Angela Geddes, Head of the Regulatory Developments, Projects and Advisory team, discusses the tools she’s learned to manage her inner critic.
When Angela Geddes, Head of the Regulatory Developments, Projects and Advisory team, was offered a place on the Make Your Mark development programme, she didn’t know what to expect. Now, she uses the tools she learned on a regular basis, especially when it comes to managing the inner critic and having more productive conversations. We caught up with Angela to find out more about her experience.
How did you find out about Make Your Mark?
Baillie Gifford’s HR team suggested that I become part of the initial Make Your Mark cohort, which was composed of 12 women from across the firm. I had recently been promoted into a new role, and I was advised that the course content could be beneficial in supporting me as I took on more responsibility. I was keen to develop my management and leadership skills and felt assured that Make Your Mark would provide learnings that would help me to achieve that goal.
Going into the programme, what were your expectations?
I had no preconceptions. It was a new development programme for Baillie Gifford, so I had nobody to ask about what to expect. But I was very open-minded. The idea of a strong female network working with Susan Room, a talented and capable lady who pioneered Make Your Mark, was an interesting proposition.
- Since taking part in Make Your Mark, I’ve been able to challenge my inner critic, rather than allow it to take hold.
Tell us about your experience of taking part in Make Your Mark?
Make Your Mark has four different modules, which focus on the following key areas: managing the inner critic; building and maintaining confidence and presence; speaking with confidence and active listening and voice skills.
I found the first session both thought provoking and quite emotional. We were asked to write down how we thought other people perceived us. I wrote down what my inner critic was saying, which made me realise that I had built up a negative view of how people saw me. Susan encouraged me to reflect on what I had written down and question my thinking around why people would say or think that. Since taking part in Make Your Mark, I’ve been able to challenge my inner critic, rather than allow it to take hold.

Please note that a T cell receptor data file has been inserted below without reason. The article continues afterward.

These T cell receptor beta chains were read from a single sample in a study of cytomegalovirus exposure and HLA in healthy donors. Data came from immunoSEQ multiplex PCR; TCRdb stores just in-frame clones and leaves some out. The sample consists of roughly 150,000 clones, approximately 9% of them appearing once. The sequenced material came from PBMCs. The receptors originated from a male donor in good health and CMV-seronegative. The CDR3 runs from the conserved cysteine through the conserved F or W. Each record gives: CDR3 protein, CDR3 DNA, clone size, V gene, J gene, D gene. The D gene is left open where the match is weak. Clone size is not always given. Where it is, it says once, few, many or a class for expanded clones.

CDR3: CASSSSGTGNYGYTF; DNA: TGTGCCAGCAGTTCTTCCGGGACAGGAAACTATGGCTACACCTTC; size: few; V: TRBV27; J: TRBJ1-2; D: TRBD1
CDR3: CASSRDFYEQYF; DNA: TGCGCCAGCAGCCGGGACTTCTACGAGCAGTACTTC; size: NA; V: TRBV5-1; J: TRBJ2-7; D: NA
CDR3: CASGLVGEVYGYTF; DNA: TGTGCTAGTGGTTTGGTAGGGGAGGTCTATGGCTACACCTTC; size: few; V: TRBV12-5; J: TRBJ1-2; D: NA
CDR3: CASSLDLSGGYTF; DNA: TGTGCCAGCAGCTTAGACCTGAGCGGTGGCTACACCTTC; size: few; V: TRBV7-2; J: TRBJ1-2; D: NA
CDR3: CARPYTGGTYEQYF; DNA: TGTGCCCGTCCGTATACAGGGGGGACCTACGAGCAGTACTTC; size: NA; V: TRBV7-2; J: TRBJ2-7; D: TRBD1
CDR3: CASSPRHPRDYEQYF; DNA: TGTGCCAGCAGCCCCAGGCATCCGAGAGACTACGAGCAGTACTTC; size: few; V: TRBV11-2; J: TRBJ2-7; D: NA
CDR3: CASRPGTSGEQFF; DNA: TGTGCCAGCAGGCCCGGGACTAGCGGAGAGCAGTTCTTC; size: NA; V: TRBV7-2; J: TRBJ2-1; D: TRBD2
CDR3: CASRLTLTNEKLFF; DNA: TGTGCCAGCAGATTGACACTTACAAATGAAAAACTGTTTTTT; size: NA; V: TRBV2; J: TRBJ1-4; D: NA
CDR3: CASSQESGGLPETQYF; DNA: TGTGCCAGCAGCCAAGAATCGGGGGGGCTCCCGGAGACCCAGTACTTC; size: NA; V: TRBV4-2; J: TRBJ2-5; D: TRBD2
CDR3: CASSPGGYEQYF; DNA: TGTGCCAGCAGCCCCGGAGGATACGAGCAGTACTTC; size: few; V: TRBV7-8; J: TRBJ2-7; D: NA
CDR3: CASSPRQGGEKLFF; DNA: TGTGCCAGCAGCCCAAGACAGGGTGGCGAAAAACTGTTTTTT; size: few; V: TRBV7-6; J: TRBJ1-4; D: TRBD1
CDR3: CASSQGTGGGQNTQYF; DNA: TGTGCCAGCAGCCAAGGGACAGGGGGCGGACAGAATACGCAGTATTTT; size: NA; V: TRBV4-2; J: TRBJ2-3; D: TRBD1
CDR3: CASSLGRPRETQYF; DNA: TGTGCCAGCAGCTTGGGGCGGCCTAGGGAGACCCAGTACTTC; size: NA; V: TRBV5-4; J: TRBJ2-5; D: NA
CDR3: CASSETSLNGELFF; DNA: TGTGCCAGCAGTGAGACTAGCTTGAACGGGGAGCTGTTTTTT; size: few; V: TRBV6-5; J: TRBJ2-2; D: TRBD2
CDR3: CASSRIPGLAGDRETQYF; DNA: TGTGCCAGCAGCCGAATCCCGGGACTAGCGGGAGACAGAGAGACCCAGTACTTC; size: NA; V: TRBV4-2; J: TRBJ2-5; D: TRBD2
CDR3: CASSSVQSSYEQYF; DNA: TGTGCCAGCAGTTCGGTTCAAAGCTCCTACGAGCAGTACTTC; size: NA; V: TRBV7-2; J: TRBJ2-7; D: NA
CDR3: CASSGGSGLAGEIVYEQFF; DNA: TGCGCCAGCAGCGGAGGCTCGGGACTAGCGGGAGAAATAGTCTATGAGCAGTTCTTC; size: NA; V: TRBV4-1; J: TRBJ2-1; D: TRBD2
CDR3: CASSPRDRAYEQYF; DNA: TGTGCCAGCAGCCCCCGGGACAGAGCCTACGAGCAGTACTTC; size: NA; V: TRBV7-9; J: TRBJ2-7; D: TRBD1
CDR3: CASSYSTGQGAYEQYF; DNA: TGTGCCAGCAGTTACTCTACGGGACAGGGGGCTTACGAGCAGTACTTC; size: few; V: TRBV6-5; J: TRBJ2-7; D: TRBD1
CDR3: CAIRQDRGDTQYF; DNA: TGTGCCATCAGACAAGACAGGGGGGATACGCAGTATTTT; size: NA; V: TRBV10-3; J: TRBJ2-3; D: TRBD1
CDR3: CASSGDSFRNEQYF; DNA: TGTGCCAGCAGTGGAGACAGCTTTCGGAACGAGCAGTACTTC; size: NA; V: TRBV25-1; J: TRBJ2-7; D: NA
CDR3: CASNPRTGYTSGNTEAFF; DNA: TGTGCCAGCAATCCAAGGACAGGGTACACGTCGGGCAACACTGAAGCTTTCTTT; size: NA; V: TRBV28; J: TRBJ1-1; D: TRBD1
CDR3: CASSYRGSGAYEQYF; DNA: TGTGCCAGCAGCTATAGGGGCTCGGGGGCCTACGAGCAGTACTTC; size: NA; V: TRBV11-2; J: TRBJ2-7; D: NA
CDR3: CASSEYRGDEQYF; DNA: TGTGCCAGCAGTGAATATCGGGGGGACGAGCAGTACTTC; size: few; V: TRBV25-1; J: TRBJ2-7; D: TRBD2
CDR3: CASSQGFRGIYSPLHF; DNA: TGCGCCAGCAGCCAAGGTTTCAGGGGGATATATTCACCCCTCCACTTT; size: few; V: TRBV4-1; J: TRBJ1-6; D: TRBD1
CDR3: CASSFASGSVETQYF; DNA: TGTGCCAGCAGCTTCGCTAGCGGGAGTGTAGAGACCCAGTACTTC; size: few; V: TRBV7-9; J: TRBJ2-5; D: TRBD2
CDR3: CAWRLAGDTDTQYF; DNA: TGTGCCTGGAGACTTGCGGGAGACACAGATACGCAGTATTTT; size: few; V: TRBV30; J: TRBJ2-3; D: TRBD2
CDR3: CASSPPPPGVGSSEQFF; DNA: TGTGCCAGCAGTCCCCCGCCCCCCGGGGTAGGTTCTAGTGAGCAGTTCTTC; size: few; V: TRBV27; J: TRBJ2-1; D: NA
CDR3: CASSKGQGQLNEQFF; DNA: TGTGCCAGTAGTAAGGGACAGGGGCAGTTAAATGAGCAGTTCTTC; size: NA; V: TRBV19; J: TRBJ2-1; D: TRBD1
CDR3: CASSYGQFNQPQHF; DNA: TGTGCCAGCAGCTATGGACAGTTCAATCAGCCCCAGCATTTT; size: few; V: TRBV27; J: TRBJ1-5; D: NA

What did you get out of the programme?
It made me challenge my thinking around how I think I’m perceived by others and the impact that has on me. I left equipped with tools to tackle difficult conversations or daunting situations. In my role, I often present to senior people in the firm. I now take the time to be equal in the room and realise that if they ask me challenging questions, I don’t have to feel pressured to provide an answer on the spot. I can take the time to reflect, before getting back to them.
I’ve also used the tools and techniques I learned with my team and a range of project teams, especially when it comes to having a constructive dialogue in order to achieve a positive outcome.
Did you discover anything about yourself that you didn’t already know?
I realised that I’m too hard on myself. Make Your Mark also encouraged me to see how much I care about people and the benefits that come from sharing the learnings with my team, to help us all to have better conversations. I have further developed my confidence as a result, particularly when it comes to having challenging conversations in a more constructive way.
What was the most useful learning you took from Make Your Mark?
To never underestimate the power of your inner critic. If you don’t get a handle on it, it could easily hold you back.
Would you recommend Make Your Mark to others?
I would recommend it, however, it comes with the caveat that to get the most out of it, you have to bring your whole self to the programme. You also need to practice what you learn in order to develop. If you’re willing to do that, I have no doubt that you will come away with tools and techniques that will support you in your professional life and beyond.
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